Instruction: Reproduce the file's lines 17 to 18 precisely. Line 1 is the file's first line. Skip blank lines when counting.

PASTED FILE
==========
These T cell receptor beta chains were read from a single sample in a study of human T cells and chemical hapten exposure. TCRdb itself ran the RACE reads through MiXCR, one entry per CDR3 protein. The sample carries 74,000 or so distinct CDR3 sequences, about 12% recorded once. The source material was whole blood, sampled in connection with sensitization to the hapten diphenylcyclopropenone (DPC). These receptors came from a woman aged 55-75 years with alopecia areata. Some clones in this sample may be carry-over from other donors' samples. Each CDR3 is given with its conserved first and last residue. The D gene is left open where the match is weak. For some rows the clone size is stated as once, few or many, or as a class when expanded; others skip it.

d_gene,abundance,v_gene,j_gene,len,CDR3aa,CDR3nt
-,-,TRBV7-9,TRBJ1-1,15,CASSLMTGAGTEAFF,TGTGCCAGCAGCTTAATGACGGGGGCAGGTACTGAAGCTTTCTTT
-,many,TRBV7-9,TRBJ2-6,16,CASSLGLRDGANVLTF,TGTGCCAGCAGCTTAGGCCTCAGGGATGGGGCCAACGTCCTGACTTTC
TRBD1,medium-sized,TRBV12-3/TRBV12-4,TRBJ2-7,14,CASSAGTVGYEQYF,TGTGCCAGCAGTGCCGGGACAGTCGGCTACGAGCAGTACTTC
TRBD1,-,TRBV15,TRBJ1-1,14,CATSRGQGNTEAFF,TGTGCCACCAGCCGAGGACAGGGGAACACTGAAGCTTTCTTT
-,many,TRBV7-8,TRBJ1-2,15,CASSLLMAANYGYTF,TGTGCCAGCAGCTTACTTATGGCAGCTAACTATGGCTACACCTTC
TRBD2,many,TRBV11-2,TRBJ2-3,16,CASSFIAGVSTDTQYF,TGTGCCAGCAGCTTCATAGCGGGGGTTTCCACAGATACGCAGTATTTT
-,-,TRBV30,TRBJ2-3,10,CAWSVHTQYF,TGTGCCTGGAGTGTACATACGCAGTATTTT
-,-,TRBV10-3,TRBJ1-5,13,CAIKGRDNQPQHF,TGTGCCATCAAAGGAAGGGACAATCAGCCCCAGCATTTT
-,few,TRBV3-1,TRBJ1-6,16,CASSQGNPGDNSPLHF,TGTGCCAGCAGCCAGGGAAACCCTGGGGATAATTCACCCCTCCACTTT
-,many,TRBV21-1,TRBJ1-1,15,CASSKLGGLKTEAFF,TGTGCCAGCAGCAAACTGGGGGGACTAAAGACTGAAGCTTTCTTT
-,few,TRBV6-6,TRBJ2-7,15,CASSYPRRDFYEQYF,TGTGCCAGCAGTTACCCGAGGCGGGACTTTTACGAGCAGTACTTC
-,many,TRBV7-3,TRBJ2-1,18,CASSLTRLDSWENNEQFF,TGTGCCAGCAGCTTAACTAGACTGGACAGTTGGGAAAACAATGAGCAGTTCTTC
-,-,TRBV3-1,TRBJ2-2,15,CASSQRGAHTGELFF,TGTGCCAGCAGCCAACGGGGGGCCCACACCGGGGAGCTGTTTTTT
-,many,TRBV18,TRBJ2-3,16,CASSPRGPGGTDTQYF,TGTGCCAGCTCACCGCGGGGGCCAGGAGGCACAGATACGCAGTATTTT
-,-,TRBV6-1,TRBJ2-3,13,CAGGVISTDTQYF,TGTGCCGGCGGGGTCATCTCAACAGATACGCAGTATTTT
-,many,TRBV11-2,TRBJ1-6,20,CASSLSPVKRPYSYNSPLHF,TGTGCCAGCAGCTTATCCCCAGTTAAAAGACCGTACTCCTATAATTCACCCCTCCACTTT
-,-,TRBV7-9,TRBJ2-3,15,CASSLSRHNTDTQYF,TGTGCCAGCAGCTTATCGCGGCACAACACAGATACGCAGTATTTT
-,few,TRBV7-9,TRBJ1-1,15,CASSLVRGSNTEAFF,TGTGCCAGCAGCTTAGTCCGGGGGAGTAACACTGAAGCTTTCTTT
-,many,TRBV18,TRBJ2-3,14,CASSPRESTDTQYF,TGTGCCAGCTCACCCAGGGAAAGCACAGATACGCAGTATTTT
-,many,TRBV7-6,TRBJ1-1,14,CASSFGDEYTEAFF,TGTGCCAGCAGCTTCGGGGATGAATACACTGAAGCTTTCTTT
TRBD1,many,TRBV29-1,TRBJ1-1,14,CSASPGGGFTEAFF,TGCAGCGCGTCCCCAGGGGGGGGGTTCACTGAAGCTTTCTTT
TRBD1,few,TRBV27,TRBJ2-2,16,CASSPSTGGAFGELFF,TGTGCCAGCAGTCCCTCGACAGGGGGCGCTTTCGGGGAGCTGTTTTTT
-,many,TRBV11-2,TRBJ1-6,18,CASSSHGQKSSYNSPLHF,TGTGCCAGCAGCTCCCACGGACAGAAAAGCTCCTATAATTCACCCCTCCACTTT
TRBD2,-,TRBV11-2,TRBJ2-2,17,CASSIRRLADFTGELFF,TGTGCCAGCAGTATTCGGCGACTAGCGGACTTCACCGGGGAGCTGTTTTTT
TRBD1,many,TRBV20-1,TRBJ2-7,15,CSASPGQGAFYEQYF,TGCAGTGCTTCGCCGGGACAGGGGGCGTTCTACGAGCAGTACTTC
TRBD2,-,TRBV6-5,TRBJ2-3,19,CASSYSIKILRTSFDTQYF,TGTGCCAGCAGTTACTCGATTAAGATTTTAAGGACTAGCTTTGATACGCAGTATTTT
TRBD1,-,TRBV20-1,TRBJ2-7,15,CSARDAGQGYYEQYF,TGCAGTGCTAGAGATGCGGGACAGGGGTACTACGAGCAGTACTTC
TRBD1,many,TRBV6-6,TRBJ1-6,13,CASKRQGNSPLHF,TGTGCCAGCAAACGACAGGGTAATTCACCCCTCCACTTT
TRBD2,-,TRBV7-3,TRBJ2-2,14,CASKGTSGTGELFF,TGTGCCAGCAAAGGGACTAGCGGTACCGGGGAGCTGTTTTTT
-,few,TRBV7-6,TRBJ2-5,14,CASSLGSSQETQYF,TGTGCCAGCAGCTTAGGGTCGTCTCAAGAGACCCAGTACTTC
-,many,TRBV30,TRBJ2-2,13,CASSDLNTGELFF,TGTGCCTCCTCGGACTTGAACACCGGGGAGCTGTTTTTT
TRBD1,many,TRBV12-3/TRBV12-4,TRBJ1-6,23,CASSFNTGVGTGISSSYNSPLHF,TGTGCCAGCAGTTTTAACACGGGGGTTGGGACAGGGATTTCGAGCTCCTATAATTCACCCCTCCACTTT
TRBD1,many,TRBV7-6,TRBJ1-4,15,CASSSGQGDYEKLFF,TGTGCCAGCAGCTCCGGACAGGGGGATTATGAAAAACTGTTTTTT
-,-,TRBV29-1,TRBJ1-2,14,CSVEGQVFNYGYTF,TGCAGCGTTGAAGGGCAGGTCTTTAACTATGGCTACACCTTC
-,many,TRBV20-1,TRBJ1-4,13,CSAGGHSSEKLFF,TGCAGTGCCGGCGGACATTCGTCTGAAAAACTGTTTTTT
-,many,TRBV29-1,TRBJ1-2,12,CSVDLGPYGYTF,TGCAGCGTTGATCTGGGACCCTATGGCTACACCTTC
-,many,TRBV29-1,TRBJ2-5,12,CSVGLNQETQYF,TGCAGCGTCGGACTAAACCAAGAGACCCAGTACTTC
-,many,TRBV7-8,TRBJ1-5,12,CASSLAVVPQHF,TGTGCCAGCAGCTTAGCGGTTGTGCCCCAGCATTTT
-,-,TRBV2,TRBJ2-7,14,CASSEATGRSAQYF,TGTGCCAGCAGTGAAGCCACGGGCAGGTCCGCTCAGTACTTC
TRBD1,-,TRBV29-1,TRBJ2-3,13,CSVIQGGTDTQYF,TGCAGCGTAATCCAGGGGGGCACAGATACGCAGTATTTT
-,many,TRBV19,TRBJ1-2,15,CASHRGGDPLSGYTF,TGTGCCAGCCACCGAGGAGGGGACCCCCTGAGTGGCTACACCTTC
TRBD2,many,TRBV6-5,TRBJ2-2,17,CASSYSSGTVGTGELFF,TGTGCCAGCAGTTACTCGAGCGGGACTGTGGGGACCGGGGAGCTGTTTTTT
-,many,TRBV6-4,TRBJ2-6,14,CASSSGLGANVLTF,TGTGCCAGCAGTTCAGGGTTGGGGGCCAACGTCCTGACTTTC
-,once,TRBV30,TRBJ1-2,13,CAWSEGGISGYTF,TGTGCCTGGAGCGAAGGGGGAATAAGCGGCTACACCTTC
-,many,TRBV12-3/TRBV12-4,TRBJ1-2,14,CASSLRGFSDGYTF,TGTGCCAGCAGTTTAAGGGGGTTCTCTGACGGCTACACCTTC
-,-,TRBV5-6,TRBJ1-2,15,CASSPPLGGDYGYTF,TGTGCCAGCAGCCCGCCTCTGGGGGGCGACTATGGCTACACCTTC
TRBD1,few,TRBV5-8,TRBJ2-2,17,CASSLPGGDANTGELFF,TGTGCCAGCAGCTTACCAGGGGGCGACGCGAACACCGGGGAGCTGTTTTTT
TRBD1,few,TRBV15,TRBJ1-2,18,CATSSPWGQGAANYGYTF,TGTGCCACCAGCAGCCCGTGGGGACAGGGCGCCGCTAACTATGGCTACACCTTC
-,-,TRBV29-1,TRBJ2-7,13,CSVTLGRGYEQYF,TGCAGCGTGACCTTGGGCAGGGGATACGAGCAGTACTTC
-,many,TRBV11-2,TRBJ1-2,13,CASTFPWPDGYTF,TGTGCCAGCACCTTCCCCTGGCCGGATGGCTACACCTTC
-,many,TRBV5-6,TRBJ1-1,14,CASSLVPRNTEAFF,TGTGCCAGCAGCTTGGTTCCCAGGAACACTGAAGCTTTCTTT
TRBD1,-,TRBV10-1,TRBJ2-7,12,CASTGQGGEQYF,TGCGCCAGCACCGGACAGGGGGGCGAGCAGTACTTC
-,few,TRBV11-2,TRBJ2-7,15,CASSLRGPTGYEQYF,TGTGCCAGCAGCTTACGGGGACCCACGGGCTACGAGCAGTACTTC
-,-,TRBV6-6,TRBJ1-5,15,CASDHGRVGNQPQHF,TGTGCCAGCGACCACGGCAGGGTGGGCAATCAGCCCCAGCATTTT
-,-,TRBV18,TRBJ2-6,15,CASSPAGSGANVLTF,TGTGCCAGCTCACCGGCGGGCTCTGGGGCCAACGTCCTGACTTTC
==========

-,-,TRBV6-1,TRBJ2-3,13,CAGGVISTDTQYF,TGTGCCGGCGGGGTCATCTCAACAGATACGCAGTATTTT
-,many,TRBV11-2,TRBJ1-6,20,CASSLSPVKRPYSYNSPLHF,TGTGCCAGCAGCTTATCCCCAGTTAAAAGACCGTACTCCTATAATTCACCCCTCCACTTT